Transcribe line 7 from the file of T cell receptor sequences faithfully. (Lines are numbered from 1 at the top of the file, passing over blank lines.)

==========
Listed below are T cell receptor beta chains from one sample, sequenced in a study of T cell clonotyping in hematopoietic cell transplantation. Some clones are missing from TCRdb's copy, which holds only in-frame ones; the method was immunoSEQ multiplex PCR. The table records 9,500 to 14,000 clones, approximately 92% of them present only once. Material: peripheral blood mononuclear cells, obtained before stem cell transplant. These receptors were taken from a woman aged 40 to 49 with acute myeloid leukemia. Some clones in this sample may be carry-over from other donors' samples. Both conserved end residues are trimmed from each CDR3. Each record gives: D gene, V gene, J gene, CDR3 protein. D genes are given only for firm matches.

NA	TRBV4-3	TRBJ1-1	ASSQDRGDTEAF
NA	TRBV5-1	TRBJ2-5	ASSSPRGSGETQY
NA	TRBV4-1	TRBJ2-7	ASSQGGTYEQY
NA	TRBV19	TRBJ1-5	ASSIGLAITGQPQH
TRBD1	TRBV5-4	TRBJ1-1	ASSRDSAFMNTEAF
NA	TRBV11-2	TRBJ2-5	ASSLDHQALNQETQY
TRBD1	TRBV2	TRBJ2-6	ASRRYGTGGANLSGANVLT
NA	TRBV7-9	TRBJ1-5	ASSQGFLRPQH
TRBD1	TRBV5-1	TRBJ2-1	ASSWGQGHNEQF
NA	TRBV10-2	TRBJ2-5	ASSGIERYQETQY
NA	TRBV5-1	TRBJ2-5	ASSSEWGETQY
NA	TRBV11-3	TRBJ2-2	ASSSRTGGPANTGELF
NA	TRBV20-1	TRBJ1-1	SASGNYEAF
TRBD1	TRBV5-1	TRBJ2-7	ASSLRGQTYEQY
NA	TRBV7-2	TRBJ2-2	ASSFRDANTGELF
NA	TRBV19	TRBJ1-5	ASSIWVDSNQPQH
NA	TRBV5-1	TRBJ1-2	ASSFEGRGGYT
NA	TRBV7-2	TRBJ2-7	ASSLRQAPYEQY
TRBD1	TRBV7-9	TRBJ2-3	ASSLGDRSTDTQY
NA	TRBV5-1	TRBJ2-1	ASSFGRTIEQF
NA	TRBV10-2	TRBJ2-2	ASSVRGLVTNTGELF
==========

NA	TRBV11-2	TRBJ2-5	ASSLDHQALNQETQY